Norwegian-American Surnames

                                         by Marjorie M. Kimmerle

               Norwegian-American Historical Association, Online Volume XII


In Norway there were different classes of farmers: the bonder or freeholders; the renters who

were, however, virtually freeholders; and the husmenn or cotters who, in return for the use of a

small patch of land and a hut, worked a number of days a week for the bonder. It was extremely

difficult for the husmenn to win economic independence. Many of the bonder and the renter class

were likewise economically restricted.


By the law of primogeniture the farm fell to the eldest male heir, and the younger sons, therefore,

had to become laborers or obtain land elsewhere. It was particularly the husmenn and the

restricted farmer class who longed to come to America, where farm land seemed unlimited and

where every man was free. When the "America fever" ran high, even the more prosperous

landowners sold their Norwegian farms and emigrated, as did a negligible number of tradesmen

from the coastal cities. But the overwhelming majority of the emigrants were the restricted,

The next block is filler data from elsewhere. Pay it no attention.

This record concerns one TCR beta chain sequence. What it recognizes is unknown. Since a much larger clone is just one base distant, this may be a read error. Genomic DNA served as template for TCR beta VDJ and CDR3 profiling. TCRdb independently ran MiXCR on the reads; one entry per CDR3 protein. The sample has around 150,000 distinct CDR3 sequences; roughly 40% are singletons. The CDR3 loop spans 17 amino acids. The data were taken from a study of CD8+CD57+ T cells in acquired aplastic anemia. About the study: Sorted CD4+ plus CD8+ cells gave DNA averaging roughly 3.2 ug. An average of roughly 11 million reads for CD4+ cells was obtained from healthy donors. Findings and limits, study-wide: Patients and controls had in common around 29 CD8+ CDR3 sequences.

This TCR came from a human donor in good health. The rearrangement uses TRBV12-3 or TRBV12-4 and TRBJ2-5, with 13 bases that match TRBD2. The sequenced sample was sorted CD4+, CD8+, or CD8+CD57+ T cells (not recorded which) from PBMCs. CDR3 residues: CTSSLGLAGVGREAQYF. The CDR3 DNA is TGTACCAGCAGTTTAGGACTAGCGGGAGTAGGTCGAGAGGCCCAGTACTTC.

class-conscious farmers.


During the nineteenth century at the period of emigration from Norway all farm names were

classified in the official land evaluation register of Norway in the following categories: the names

of the undivided large family farms (gaard) of the Middle Ages; the names of the sections or

divisions of these farms which have become separate holdings (bruk); and the names of the still

smaller patches, the tenant farmers' allotments (husmannsplass) on the outskirts of the larger

farms. Of these the gaard names are the oldest and the highest in the general social scale. Among

these are the names that go back to prehistoric times. The bruk names were next in importance

socially; the husmannsplass names, the least important...



Husmann med jord: a person who rented a house with small plot of land on a larger farm.


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